The Santa Fe Watershed Association’s education program provides opportunities for locals to experience the Santa Fe River and its watershed through both school and public programs. Programs are designed to highlight a variety of ecosystems and explore ways that humans impact water and water impacts humans.
My Water, My Watershed is an experiential, inquiry-based program for fifth grade Santa Fe Public School students to study and explore their watershed, learning about the complex relationships between living things and their environment. This program is been aligned with New Mexico STEM Ready! science standards to compliment classroom education. For the entire fifth grade curriculum click here.
Mi Arroyo, Mi Tierra was developed to support place-based outdoor education using local arroyos that are readily accessible to most schools. Each mini unit begins with a walk to observe different phenomena taking place in the arroyo. Through the lens of stormwater, students explore erosion, infiltration, and pollution while using hands-on activities that are aligned with NM STEM Ready! Science Standards. Students will make connections between the history of the local arroyo system, how water moving through impacts the system, best management practices, and the role arroyos have played in local cultures over time.
Working with Santa Fe middle and high school students, student monitoring occurs at a study site between Nichols and McClure Reservoirs in the Upper Watershed. Each class is provided with a pre-visit to the classroom to map out the Santa Fe River Watershed and introduce field collection techniques. During a field trip to the Upper Watershed, students collect data including water quality variables, benthic macroinvertebrates, and canopy cover. Data is summarized, interpreted, and made available to local decision makers.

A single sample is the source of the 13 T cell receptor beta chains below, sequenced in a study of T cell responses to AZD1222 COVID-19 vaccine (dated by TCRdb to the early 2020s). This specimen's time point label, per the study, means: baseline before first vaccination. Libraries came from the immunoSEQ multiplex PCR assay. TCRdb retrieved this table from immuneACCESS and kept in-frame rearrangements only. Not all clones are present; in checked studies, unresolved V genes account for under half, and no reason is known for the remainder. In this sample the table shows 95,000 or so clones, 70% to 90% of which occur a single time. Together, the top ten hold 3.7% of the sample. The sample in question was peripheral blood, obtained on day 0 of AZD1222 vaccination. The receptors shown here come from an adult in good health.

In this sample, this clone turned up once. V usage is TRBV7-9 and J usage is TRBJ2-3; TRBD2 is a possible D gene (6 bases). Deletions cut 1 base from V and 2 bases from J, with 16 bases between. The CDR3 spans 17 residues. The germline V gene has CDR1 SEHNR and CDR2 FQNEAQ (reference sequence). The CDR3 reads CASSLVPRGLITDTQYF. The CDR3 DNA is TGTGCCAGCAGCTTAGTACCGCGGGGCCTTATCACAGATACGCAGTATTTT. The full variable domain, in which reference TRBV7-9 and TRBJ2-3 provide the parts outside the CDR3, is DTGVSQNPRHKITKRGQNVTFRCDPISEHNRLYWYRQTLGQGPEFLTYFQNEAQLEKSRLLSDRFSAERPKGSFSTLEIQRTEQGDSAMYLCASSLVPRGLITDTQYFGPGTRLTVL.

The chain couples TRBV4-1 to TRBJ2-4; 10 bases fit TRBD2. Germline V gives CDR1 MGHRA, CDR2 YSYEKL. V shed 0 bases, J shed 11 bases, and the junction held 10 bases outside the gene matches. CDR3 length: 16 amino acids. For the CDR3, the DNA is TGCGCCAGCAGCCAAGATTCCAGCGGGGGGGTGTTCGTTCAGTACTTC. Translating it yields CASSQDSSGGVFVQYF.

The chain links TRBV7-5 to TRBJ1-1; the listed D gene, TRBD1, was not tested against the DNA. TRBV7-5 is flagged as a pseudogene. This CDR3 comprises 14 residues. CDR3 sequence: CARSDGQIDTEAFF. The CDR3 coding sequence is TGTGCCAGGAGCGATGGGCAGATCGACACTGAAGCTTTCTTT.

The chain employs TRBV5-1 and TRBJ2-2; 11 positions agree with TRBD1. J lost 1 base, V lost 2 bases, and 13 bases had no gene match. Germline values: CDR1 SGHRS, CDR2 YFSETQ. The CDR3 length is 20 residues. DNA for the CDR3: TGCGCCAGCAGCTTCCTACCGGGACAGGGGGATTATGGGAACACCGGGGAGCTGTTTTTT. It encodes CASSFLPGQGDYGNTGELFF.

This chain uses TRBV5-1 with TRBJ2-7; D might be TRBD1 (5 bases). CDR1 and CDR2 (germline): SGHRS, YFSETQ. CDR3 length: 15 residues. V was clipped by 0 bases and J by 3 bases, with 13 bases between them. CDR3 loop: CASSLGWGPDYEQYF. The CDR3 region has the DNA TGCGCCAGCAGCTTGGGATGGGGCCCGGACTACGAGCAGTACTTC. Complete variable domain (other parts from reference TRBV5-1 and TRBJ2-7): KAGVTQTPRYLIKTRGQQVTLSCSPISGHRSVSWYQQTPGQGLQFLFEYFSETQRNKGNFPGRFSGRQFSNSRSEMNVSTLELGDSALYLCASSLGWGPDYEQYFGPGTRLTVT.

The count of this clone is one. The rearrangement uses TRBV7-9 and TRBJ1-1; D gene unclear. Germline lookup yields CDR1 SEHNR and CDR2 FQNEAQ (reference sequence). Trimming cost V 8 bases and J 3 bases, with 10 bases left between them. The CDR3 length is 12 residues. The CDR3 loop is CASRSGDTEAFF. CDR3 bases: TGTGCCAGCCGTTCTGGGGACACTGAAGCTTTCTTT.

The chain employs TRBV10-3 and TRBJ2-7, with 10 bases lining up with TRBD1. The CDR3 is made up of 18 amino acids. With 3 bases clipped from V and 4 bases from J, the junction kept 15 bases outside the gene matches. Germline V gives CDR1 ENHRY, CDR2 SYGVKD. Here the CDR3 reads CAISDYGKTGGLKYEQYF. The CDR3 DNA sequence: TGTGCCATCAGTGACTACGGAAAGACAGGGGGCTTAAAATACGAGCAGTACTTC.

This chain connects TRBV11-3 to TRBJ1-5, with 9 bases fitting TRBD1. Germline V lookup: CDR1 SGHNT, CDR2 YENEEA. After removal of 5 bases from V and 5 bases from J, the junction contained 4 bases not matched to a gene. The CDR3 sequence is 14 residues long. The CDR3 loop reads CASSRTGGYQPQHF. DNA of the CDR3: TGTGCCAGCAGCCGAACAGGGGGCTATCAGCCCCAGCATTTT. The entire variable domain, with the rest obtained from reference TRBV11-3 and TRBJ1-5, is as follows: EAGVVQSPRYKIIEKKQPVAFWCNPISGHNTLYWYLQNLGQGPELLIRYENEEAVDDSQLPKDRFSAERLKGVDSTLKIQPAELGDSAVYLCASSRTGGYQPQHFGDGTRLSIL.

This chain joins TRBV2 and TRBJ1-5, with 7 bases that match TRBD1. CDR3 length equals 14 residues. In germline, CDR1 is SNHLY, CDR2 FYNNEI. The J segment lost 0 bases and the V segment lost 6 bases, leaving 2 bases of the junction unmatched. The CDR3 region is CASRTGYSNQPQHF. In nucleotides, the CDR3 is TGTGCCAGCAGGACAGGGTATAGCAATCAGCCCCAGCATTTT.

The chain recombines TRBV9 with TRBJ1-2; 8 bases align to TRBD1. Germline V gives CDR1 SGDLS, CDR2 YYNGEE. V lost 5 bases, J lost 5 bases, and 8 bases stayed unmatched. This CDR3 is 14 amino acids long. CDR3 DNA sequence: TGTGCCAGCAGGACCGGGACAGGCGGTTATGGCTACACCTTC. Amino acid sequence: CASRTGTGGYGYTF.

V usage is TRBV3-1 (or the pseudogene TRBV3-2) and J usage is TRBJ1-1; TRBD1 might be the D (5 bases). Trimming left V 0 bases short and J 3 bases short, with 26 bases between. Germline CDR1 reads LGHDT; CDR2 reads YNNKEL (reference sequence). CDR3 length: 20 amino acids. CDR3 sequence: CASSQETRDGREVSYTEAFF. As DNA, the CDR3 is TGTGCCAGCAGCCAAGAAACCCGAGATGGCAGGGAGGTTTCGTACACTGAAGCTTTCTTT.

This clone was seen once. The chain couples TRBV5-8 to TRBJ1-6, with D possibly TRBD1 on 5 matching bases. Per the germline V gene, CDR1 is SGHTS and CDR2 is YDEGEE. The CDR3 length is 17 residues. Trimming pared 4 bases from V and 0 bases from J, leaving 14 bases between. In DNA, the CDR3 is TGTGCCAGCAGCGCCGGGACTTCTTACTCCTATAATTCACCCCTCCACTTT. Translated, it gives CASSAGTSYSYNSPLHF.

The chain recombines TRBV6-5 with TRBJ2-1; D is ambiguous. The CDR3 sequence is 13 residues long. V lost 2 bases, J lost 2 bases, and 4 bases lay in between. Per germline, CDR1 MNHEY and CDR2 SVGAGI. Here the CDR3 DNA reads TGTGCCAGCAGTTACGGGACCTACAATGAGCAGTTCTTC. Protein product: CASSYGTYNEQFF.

Are you a local teacher interested in exploring a subject area not covered in the My Water, My Watershed or Student Monitoring programs? Please contact us! E-mail email@example.com or call (505) 820-1696.
Closed to the public since 1932, the Upper Santa Fe Watershed has undergone a dramatic transformation during the last decade to protect our watershed and water supply. Using management tools such as mechanical thinning and prescribed burning, the City of Santa Fe and U.S. Forest Service along with the Santa Fe Watershed Association have been working over the last several years to restore the forest.
These tours are your opportunity to learn about the restoration efforts and catch a glimpse of this nearly pristine forest that supplies 45% of the City’s drinking water supply. During a 5 mile roundtrip hike through The Nature Conservancy’s Santa Fe Canyon Preserve and the Upper Santa Fe Watershed, experts from the Santa Fe Watershed Association, the City of Santa Fe, and U.S. Forest Service lead participants on a visit past Nichols Reservoir to Agua Sarca and covers topics such as the history of Santa Fe’s drinking water supply, how the reservoir systems work, forest thinning and healthy forest ecology, the role of beavers in our watershed, and other topics about the ecology of the Santa Fe Watershed.
The purpose of a NM Climate Masters course is to provide 30 hours of in-class programming and a field trip opportunity to participants over a 10 week time frame. The programming is designed to provide ideas of how we can reduce our carbon footprints through a variety of ways including transportation, energy conservation, waste, consumption, food, and water issues. Upon completion of the program, participants create and implement a 30 hour service project in the community. This project has two objectives for the participants: 1) Serve as a positive messenger of how we as individuals and a community can reduce our carbon footprint. 2) Incorporate the learned material into a small-scale, community service effort.
Community Tree Plantings
In an effort to restore the Santa Fe River, the Santa Fe Watershed Association coordinates community plantings of native vegetation. This is an opportunity for both young and old to get their hands dirty and contribute to restoring the Santa Fe River. If you’d like to volunteer, please contact Raquel: firstname.lastname@example.org